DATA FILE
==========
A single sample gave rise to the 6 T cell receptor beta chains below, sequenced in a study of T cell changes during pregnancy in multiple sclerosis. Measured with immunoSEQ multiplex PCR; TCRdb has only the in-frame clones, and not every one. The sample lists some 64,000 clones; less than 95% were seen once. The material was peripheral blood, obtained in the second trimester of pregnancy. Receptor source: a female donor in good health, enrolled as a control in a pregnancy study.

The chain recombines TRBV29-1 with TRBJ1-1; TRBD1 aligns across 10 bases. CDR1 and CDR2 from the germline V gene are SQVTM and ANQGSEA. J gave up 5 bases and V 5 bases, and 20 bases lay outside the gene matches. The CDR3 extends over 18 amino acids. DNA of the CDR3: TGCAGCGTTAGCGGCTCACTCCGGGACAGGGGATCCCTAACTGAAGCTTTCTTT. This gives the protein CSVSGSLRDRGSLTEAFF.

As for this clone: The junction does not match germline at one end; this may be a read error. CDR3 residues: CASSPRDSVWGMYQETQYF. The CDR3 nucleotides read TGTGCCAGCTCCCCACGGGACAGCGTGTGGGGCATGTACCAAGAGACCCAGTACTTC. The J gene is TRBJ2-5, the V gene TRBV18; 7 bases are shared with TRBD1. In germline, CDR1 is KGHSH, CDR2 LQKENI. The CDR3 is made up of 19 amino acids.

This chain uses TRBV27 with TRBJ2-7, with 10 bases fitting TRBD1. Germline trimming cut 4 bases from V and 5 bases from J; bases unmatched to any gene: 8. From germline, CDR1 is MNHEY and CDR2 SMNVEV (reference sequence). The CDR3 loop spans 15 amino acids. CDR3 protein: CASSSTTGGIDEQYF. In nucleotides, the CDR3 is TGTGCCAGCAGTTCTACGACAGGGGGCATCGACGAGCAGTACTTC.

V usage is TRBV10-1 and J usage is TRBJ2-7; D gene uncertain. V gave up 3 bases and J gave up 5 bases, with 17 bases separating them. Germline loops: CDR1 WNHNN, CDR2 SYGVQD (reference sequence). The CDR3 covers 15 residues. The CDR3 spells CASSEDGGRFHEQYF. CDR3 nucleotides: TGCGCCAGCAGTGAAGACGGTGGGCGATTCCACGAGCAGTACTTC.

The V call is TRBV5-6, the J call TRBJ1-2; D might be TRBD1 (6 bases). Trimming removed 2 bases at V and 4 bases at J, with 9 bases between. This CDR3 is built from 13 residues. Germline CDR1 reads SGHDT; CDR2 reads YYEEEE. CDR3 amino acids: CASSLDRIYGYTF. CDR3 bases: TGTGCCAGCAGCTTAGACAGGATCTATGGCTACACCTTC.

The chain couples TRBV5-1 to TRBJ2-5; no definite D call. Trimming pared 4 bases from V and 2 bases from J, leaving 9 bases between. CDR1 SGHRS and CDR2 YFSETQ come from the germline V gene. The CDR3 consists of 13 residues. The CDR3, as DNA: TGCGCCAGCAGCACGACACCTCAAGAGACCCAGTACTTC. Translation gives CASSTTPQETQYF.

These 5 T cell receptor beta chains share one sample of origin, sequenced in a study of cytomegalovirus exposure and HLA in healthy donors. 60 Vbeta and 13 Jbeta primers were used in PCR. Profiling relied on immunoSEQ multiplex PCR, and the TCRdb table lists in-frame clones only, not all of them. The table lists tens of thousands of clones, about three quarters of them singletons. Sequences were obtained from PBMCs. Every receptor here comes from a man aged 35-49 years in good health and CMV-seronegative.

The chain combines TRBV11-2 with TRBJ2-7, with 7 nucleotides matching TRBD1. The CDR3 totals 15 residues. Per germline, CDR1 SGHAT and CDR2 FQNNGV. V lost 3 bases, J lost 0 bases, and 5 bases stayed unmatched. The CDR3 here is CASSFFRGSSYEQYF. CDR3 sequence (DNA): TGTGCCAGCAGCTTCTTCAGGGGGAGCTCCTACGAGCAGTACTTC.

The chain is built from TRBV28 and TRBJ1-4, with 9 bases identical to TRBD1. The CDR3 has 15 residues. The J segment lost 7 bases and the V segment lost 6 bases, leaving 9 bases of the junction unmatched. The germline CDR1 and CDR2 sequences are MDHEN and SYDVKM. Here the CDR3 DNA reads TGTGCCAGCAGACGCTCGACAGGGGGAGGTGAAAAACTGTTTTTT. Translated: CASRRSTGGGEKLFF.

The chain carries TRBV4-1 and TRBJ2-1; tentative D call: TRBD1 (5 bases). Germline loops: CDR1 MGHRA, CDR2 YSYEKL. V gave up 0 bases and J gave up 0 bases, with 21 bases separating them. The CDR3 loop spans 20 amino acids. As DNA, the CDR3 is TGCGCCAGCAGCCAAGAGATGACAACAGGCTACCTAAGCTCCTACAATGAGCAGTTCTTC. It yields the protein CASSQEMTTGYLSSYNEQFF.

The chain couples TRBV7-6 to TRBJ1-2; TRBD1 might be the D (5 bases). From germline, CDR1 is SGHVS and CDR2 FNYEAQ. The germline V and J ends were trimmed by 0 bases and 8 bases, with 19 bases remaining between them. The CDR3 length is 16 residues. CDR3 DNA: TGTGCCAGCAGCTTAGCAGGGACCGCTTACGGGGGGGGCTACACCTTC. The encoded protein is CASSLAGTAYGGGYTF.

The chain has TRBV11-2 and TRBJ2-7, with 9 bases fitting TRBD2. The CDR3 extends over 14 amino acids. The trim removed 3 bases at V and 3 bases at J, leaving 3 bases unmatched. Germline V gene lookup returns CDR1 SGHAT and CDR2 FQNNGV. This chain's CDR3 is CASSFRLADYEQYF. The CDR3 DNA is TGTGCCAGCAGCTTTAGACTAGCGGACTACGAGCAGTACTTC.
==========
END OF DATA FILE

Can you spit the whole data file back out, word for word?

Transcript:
A single sample gave rise to the 6 T cell receptor beta chains below, sequenced in a study of T cell changes during pregnancy in multiple sclerosis. Measured with immunoSEQ multiplex PCR; TCRdb has only the in-frame clones, and not every one. The sample lists some 64,000 clones; less than 95% were seen once. The material was peripheral blood, obtained in the second trimester of pregnancy. Receptor source: a female donor in good health, enrolled as a control in a pregnancy study.

The chain recombines TRBV29-1 with TRBJ1-1; TRBD1 aligns across 10 bases. CDR1 and CDR2 from the germline V gene are SQVTM and ANQGSEA. J gave up 5 bases and V 5 bases, and 20 bases lay outside the gene matches. The CDR3 extends over 18 amino acids. DNA of the CDR3: TGCAGCGTTAGCGGCTCACTCCGGGACAGGGGATCCCTAACTGAAGCTTTCTTT. This gives the protein CSVSGSLRDRGSLTEAFF.

As for this clone: The junction does not match germline at one end; this may be a read error. CDR3 residues: CASSPRDSVWGMYQETQYF. The CDR3 nucleotides read TGTGCCAGCTCCCCACGGGACAGCGTGTGGGGCATGTACCAAGAGACCCAGTACTTC. The J gene is TRBJ2-5, the V gene TRBV18; 7 bases are shared with TRBD1. In germline, CDR1 is KGHSH, CDR2 LQKENI. The CDR3 is made up of 19 amino acids.

This chain uses TRBV27 with TRBJ2-7, with 10 bases fitting TRBD1. Germline trimming cut 4 bases from V and 5 bases from J; bases unmatched to any gene: 8. From germline, CDR1 is MNHEY and CDR2 SMNVEV (reference sequence). The CDR3 loop spans 15 amino acids. CDR3 protein: CASSSTTGGIDEQYF. In nucleotides, the CDR3 is TGTGCCAGCAGTTCTACGACAGGGGGCATCGACGAGCAGTACTTC.

V usage is TRBV10-1 and J usage is TRBJ2-7; D gene uncertain. V gave up 3 bases and J gave up 5 bases, with 17 bases separating them. Germline loops: CDR1 WNHNN, CDR2 SYGVQD (reference sequence). The CDR3 covers 15 residues. The CDR3 spells CASSEDGGRFHEQYF. CDR3 nucleotides: TGCGCCAGCAGTGAAGACGGTGGGCGATTCCACGAGCAGTACTTC.

The V call is TRBV5-6, the J call TRBJ1-2; D might be TRBD1 (6 bases). Trimming removed 2 bases at V and 4 bases at J, with 9 bases between. This CDR3 is built from 13 residues. Germline CDR1 reads SGHDT; CDR2 reads YYEEEE. CDR3 amino acids: CASSLDRIYGYTF. CDR3 bases: TGTGCCAGCAGCTTAGACAGGATCTATGGCTACACCTTC.

The chain couples TRBV5-1 to TRBJ2-5; no definite D call. Trimming pared 4 bases from V and 2 bases from J, leaving 9 bases between. CDR1 SGHRS and CDR2 YFSETQ come from the germline V gene. The CDR3 consists of 13 residues. The CDR3, as DNA: TGCGCCAGCAGCACGACACCTCAAGAGACCCAGTACTTC. Translation gives CASSTTPQETQYF.

These 5 T cell receptor beta chains share one sample of origin, sequenced in a study of cytomegalovirus exposure and HLA in healthy donors. 60 Vbeta and 13 Jbeta primers were used in PCR. Profiling relied on immunoSEQ multiplex PCR, and the TCRdb table lists in-frame clones only, not all of them. The table lists tens of thousands of clones, about three quarters of them singletons. Sequences were obtained from PBMCs. Every receptor here comes from a man aged 35-49 years in good health and CMV-seronegative.

The chain combines TRBV11-2 with TRBJ2-7, with 7 nucleotides matching TRBD1. The CDR3 totals 15 residues. Per germline, CDR1 SGHAT and CDR2 FQNNGV. V lost 3 bases, J lost 0 bases, and 5 bases stayed unmatched. The CDR3 here is CASSFFRGSSYEQYF. CDR3 sequence (DNA): TGTGCCAGCAGCTTCTTCAGGGGGAGCTCCTACGAGCAGTACTTC.

The chain is built from TRBV28 and TRBJ1-4, with 9 bases identical to TRBD1. The CDR3 has 15 residues. The J segment lost 7 bases and the V segment lost 6 bases, leaving 9 bases of the junction unmatched. The germline CDR1 and CDR2 sequences are MDHEN and SYDVKM. Here the CDR3 DNA reads TGTGCCAGCAGACGCTCGACAGGGGGAGGTGAAAAACTGTTTTTT. Translated: CASRRSTGGGEKLFF.

The chain carries TRBV4-1 and TRBJ2-1; tentative D call: TRBD1 (5 bases). Germline loops: CDR1 MGHRA, CDR2 YSYEKL. V gave up 0 bases and J gave up 0 bases, with 21 bases separating them. The CDR3 loop spans 20 amino acids. As DNA, the CDR3 is TGCGCCAGCAGCCAAGAGATGACAACAGGCTACCTAAGCTCCTACAATGAGCAGTTCTTC. It yields the protein CASSQEMTTGYLSSYNEQFF.

The chain couples TRBV7-6 to TRBJ1-2; TRBD1 might be the D (5 bases). From germline, CDR1 is SGHVS and CDR2 FNYEAQ. The germline V and J ends were trimmed by 0 bases and 8 bases, with 19 bases remaining between them. The CDR3 length is 16 residues. CDR3 DNA: TGTGCCAGCAGCTTAGCAGGGACCGCTTACGGGGGGGGCTACACCTTC. The encoded protein is CASSLAGTAYGGGYTF.

The chain has TRBV11-2 and TRBJ2-7, with 9 bases fitting TRBD2. The CDR3 extends over 14 amino acids. The trim removed 3 bases at V and 3 bases at J, leaving 3 bases unmatched. Germline V gene lookup returns CDR1 SGHAT and CDR2 FQNNGV. This chain's CDR3 is CASSFRLADYEQYF. The CDR3 DNA is TGTGCCAGCAGCTTTAGACTAGCGGACTACGAGCAGTACTTC.